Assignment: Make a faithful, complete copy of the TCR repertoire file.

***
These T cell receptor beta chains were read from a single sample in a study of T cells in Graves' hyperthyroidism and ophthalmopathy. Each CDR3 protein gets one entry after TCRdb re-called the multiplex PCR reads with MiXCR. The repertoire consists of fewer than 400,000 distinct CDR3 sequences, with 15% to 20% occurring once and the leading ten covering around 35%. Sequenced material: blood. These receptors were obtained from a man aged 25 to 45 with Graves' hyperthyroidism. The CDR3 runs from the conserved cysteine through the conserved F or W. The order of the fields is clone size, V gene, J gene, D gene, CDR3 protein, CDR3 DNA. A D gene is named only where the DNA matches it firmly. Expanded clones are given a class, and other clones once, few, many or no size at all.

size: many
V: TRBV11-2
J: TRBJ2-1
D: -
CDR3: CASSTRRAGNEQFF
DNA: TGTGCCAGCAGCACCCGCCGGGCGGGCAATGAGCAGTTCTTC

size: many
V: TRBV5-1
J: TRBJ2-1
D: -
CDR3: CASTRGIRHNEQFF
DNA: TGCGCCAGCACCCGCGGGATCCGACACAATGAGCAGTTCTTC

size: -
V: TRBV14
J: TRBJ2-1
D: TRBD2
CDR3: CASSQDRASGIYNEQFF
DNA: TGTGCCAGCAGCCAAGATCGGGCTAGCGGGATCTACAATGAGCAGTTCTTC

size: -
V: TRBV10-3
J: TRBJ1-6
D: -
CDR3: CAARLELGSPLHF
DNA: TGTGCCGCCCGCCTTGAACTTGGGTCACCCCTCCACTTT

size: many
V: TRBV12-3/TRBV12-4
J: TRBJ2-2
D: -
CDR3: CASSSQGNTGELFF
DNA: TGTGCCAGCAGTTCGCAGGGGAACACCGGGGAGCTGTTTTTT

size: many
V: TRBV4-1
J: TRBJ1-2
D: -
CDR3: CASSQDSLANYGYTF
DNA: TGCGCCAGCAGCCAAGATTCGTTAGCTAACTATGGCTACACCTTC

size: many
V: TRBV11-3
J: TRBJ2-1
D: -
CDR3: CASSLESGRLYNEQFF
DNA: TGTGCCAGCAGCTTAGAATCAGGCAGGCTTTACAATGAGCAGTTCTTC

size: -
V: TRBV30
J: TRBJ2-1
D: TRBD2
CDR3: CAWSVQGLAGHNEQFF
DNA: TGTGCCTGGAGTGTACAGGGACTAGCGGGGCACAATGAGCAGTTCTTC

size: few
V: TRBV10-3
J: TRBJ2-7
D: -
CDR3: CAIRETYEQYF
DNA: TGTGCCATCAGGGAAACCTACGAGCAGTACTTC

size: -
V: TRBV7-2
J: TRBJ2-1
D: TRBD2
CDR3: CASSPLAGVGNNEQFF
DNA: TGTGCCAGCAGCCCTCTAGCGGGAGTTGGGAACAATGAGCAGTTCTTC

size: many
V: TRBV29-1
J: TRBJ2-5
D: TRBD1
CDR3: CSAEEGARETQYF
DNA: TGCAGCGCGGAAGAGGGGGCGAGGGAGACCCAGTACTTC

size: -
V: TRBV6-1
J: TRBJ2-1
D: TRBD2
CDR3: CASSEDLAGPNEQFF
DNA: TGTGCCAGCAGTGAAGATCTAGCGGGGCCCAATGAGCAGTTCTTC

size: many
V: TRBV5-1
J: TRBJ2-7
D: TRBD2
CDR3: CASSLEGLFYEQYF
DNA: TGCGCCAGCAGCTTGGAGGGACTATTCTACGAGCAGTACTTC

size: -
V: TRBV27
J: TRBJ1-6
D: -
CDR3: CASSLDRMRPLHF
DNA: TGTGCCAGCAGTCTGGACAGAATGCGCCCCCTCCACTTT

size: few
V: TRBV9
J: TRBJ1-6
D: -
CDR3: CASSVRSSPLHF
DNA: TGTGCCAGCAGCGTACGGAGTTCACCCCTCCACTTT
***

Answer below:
These T cell receptor beta chains were read from a single sample in a study of T cells in Graves' hyperthyroidism and ophthalmopathy. Each CDR3 protein gets one entry after TCRdb re-called the multiplex PCR reads with MiXCR. The repertoire consists of fewer than 400,000 distinct CDR3 sequences, with 15% to 20% occurring once and the leading ten covering around 35%. Sequenced material: blood. These receptors were obtained from a man aged 25 to 45 with Graves' hyperthyroidism. The CDR3 runs from the conserved cysteine through the conserved F or W. The order of the fields is clone size, V gene, J gene, D gene, CDR3 protein, CDR3 DNA. A D gene is named only where the DNA matches it firmly. Expanded clones are given a class, and other clones once, few, many or no size at all.

size: many
V: TRBV11-2
J: TRBJ2-1
D: -
CDR3: CASSTRRAGNEQFF
DNA: TGTGCCAGCAGCACCCGCCGGGCGGGCAATGAGCAGTTCTTC

size: many
V: TRBV5-1
J: TRBJ2-1
D: -
CDR3: CASTRGIRHNEQFF
DNA: TGCGCCAGCACCCGCGGGATCCGACACAATGAGCAGTTCTTC

size: -
V: TRBV14
J: TRBJ2-1
D: TRBD2
CDR3: CASSQDRASGIYNEQFF
DNA: TGTGCCAGCAGCCAAGATCGGGCTAGCGGGATCTACAATGAGCAGTTCTTC

size: -
V: TRBV10-3
J: TRBJ1-6
D: -
CDR3: CAARLELGSPLHF
DNA: TGTGCCGCCCGCCTTGAACTTGGGTCACCCCTCCACTTT

size: many
V: TRBV12-3/TRBV12-4
J: TRBJ2-2
D: -
CDR3: CASSSQGNTGELFF
DNA: TGTGCCAGCAGTTCGCAGGGGAACACCGGGGAGCTGTTTTTT

size: many
V: TRBV4-1
J: TRBJ1-2
D: -
CDR3: CASSQDSLANYGYTF
DNA: TGCGCCAGCAGCCAAGATTCGTTAGCTAACTATGGCTACACCTTC

size: many
V: TRBV11-3
J: TRBJ2-1
D: -
CDR3: CASSLESGRLYNEQFF
DNA: TGTGCCAGCAGCTTAGAATCAGGCAGGCTTTACAATGAGCAGTTCTTC

size: -
V: TRBV30
J: TRBJ2-1
D: TRBD2
CDR3: CAWSVQGLAGHNEQFF
DNA: TGTGCCTGGAGTGTACAGGGACTAGCGGGGCACAATGAGCAGTTCTTC

size: few
V: TRBV10-3
J: TRBJ2-7
D: -
CDR3: CAIRETYEQYF
DNA: TGTGCCATCAGGGAAACCTACGAGCAGTACTTC

size: -
V: TRBV7-2
J: TRBJ2-1
D: TRBD2
CDR3: CASSPLAGVGNNEQFF
DNA: TGTGCCAGCAGCCCTCTAGCGGGAGTTGGGAACAATGAGCAGTTCTTC

size: many
V: TRBV29-1
J: TRBJ2-5
D: TRBD1
CDR3: CSAEEGARETQYF
DNA: TGCAGCGCGGAAGAGGGGGCGAGGGAGACCCAGTACTTC

size: -
V: TRBV6-1
J: TRBJ2-1
D: TRBD2
CDR3: CASSEDLAGPNEQFF
DNA: TGTGCCAGCAGTGAAGATCTAGCGGGGCCCAATGAGCAGTTCTTC

size: many
V: TRBV5-1
J: TRBJ2-7
D: TRBD2
CDR3: CASSLEGLFYEQYF
DNA: TGCGCCAGCAGCTTGGAGGGACTATTCTACGAGCAGTACTTC

size: -
V: TRBV27
J: TRBJ1-6
D: -
CDR3: CASSLDRMRPLHF
DNA: TGTGCCAGCAGTCTGGACAGAATGCGCCCCCTCCACTTT

size: few
V: TRBV9
J: TRBJ1-6
D: -
CDR3: CASSVRSSPLHF
DNA: TGTGCCAGCAGCGTACGGAGTTCACCCCTCCACTTT